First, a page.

Apple's macOS Server strategy shifts again

The company is planning to deprecate a number of services that could hit SMB customers, though larger enterprise users are less likely to be affected.

apple macos server icon

Late last month, Apple quietly unveiled major changes to macOS Server. Although the announcement didn't disclose much about the new abilities macOS Server will gain, it does detail services to be deprecated starting this spring. Though these features won't disappear immediately, they will eventually be removed from future releases and hidden on new macOS Server installations.

Apple said its goal is "to focus more on management of computers, devices, and storage on your network," but the list of services slated for retirement is extensive. Current macOS Server administrators will eventually need replacements for key collaboration tools, including shared contacts, calendars, email, and messaging as well as under-the-hood services such as DHCP, DNS, VPN and the NetInstall Mac deployment service. Web and wiki services are also on the chopping block.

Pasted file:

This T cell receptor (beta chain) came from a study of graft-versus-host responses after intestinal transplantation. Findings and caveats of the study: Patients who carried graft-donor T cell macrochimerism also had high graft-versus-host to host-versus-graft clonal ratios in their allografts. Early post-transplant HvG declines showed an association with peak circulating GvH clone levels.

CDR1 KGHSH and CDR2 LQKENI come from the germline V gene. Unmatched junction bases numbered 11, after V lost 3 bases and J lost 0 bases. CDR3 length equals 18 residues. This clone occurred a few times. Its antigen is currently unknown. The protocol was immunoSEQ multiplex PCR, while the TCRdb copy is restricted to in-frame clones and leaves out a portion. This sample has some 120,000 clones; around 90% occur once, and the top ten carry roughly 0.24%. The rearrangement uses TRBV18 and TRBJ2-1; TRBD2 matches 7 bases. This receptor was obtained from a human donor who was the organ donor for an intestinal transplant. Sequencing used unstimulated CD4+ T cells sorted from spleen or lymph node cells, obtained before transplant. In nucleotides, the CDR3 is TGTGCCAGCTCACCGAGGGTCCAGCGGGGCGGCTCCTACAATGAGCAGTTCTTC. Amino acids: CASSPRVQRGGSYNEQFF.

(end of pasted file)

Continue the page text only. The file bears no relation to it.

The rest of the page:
How macOS Server has evolved

macOS Server has gone though multiple refreshes in its nearly 20 year history. It launched in 1999 as Mac OS X Server 1.0 - before the client edition of Mac OS X even arrived. In its initial iteration, it was designed to provide a slew of services needed by Macs in business networks and initially offered no support for non-Mac systems; it relied primarily on technology from NeXT, which Apple acquired in 1996. Released alongside Mac OS 9, Mac OS X Server 1.0 marked Apple's first step in building a true business (and education) platform that included basic network services, remote boot and deployment capabilities, and Mac management.

Although early editions were Mac-only and didn't provide any real scalability, Panther Server, released in 2003, solved many of those issues by incorporating server redundancy functions and support for Windows standards, including Active Directory. Mac deployment and management, however, continued to be the platform's biggest selling point. At the time, Apple had also developed its first rack-mount server hardware as well as advanced network storage solutions (the Xserve and Xserve RAID, respectively). The goal was clearly to make Macs and Mac servers a true enterprise option and good citizens of enterprise and business networks.

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